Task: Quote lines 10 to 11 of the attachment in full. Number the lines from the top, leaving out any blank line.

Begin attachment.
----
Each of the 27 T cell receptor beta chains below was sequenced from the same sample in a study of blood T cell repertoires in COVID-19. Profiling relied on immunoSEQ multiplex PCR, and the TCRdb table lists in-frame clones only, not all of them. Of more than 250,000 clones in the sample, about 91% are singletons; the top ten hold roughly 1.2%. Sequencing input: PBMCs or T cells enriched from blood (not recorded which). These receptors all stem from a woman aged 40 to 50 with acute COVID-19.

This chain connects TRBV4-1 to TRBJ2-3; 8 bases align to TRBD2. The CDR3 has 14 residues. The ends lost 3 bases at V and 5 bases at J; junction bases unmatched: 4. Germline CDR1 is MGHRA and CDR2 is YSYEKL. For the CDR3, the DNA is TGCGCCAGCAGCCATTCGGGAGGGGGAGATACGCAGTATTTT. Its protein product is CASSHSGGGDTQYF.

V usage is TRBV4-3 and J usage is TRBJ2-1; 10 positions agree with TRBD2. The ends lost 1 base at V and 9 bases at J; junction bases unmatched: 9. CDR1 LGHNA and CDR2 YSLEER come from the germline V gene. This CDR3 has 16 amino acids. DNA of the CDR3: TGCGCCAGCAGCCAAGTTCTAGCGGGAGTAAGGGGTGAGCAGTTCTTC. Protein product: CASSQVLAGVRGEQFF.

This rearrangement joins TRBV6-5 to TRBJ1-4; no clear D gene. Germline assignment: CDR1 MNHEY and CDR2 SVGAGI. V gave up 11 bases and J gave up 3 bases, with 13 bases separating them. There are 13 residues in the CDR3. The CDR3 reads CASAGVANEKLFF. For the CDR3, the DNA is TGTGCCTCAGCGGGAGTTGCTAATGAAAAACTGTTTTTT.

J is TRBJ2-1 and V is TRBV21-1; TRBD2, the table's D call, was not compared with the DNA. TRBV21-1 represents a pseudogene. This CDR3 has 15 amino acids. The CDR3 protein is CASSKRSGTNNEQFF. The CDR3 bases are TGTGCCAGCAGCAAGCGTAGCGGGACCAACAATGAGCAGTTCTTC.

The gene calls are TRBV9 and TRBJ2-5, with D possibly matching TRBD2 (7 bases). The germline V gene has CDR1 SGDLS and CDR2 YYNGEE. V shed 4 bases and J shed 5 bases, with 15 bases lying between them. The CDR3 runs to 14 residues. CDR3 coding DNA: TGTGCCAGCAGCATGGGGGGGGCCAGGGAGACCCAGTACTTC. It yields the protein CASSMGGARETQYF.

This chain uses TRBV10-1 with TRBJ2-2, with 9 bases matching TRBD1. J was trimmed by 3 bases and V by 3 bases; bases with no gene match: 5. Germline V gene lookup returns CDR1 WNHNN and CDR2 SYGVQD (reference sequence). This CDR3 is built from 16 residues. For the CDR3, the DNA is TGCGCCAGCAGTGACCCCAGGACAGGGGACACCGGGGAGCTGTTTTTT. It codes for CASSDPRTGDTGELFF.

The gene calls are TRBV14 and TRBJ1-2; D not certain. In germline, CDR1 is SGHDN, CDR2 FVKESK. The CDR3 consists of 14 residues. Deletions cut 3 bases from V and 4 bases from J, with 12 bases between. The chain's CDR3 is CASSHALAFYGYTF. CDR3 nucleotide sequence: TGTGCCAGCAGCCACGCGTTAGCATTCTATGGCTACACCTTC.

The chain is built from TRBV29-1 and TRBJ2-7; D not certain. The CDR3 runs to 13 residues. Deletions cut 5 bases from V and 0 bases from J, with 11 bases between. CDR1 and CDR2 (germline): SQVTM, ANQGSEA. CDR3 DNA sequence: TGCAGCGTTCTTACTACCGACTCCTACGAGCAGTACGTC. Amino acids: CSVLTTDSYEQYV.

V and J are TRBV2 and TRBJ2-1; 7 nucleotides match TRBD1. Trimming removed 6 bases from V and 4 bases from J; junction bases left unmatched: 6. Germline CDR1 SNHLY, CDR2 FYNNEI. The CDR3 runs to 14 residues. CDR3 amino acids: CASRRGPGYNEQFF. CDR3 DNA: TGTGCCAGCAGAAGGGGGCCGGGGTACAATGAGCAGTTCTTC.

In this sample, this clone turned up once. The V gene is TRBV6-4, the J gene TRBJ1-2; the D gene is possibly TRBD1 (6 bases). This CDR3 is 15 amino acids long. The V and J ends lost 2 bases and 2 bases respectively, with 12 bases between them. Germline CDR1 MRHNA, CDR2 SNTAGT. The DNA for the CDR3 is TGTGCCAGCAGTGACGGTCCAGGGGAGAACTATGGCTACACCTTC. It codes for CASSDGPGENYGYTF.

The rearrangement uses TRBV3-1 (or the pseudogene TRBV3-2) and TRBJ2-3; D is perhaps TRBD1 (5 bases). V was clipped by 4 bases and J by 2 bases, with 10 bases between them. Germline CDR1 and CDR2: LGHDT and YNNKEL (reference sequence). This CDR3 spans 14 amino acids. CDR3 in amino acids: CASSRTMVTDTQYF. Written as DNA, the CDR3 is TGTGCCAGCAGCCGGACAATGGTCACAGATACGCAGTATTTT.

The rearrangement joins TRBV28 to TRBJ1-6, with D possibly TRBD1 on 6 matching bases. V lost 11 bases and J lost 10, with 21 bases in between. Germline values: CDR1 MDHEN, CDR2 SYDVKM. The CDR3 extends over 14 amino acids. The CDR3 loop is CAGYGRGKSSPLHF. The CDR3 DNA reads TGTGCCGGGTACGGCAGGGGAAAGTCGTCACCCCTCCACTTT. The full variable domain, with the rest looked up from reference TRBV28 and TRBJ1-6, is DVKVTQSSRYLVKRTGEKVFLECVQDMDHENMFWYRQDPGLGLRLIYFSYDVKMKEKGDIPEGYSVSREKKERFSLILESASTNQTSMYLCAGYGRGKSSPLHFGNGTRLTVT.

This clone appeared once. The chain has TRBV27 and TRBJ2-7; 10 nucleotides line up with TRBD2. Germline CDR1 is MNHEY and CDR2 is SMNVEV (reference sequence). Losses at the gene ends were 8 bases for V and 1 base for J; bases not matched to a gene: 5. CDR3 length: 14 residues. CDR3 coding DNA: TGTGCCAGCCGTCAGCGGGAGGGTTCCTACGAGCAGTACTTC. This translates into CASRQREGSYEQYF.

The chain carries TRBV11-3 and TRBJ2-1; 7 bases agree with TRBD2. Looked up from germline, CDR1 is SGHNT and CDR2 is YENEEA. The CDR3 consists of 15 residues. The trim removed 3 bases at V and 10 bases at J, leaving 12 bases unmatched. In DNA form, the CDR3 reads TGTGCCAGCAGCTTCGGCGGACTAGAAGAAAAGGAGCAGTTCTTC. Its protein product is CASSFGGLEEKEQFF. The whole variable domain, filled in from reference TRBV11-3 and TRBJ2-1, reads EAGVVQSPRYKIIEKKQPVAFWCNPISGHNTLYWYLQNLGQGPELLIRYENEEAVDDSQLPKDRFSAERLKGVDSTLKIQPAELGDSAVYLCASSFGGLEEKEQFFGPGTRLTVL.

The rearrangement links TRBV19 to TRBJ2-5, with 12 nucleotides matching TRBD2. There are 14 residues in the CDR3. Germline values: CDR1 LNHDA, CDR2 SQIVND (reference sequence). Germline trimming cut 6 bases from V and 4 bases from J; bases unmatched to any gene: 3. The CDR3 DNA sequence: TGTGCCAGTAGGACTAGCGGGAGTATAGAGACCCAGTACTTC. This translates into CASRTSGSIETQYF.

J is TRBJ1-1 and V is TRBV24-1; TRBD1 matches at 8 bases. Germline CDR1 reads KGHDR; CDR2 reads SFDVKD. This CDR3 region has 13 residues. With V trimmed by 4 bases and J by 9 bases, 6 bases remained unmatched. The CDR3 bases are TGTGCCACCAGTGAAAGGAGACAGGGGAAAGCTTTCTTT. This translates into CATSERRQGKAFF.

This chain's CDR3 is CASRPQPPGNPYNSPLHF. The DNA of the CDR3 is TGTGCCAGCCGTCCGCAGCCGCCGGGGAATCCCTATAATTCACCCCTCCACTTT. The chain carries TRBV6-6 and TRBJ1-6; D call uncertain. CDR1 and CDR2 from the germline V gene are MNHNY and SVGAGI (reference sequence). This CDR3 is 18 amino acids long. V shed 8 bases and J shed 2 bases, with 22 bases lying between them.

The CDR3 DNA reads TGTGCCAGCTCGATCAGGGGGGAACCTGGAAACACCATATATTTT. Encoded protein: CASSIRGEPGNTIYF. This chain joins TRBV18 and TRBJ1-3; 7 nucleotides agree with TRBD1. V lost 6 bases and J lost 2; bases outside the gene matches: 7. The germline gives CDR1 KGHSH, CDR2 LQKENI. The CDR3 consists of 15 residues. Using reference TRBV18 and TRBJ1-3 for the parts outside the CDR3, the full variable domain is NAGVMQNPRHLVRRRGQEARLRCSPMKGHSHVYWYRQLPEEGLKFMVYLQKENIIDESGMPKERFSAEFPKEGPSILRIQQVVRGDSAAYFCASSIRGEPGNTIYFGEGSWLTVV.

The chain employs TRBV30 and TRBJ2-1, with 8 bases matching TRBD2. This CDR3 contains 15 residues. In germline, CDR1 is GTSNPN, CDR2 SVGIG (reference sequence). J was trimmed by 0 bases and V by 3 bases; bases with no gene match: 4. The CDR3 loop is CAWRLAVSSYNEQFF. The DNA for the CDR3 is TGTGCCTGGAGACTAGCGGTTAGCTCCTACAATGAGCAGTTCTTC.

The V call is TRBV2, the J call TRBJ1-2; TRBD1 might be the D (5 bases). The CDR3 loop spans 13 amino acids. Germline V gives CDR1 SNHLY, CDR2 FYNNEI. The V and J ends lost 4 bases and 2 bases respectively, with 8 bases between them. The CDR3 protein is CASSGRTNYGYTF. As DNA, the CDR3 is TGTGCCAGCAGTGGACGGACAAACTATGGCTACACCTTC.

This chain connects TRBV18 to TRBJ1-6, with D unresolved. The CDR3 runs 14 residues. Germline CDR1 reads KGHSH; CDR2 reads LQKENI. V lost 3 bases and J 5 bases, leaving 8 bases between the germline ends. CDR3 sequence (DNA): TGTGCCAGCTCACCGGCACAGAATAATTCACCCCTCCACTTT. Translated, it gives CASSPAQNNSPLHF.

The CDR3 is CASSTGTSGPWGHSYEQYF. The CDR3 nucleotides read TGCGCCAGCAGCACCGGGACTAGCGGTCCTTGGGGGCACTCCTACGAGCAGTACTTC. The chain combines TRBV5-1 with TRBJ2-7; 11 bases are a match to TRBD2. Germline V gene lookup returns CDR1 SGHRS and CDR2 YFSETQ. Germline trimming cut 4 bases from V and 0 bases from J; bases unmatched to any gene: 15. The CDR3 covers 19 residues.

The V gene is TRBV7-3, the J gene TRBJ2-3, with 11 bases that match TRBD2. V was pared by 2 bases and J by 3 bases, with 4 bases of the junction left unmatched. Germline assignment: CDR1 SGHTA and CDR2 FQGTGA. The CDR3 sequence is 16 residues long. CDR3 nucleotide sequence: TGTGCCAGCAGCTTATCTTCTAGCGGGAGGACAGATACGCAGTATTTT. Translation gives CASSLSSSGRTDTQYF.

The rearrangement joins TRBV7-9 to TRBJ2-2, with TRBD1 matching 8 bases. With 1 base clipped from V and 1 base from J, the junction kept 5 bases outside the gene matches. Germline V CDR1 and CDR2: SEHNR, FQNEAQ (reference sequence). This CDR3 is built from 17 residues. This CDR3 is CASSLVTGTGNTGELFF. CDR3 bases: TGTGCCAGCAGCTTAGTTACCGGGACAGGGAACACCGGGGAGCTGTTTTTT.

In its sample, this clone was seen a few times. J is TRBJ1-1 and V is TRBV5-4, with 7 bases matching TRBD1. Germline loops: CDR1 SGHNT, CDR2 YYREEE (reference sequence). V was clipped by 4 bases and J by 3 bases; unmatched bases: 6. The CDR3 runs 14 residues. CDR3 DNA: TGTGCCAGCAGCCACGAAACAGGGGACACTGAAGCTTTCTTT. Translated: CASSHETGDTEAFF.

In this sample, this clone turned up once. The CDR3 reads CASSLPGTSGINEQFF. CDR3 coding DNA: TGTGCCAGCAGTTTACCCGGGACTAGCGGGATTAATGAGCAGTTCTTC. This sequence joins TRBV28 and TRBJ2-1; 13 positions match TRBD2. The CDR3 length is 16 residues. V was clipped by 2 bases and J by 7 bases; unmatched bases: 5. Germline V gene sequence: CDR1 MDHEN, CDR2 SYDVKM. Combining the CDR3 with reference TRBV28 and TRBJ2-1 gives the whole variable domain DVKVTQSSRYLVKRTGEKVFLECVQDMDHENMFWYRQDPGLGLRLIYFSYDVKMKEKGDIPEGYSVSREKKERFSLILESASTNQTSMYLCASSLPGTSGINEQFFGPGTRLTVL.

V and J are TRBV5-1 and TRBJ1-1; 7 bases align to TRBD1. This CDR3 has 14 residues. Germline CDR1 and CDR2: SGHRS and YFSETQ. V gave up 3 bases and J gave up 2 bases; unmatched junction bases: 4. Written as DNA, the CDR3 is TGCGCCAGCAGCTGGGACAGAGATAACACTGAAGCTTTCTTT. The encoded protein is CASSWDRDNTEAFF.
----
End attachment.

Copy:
V and J are TRBV2 and TRBJ2-1; 7 nucleotides match TRBD1. Trimming removed 6 bases from V and 4 bases from J; junction bases left unmatched: 6. Germline CDR1 SNHLY, CDR2 FYNNEI. The CDR3 runs to 14 residues. CDR3 amino acids: CASRRGPGYNEQFF. CDR3 DNA: TGTGCCAGCAGAAGGGGGCCGGGGTACAATGAGCAGTTCTTC.

In this sample, this clone turned up once. The V gene is TRBV6-4, the J gene TRBJ1-2; the D gene is possibly TRBD1 (6 bases). This CDR3 is 15 amino acids long. The V and J ends lost 2 bases and 2 bases respectively, with 12 bases between them. Germline CDR1 MRHNA, CDR2 SNTAGT. The DNA for the CDR3 is TGTGCCAGCAGTGACGGTCCAGGGGAGAACTATGGCTACACCTTC. It codes for CASSDGPGENYGYTF.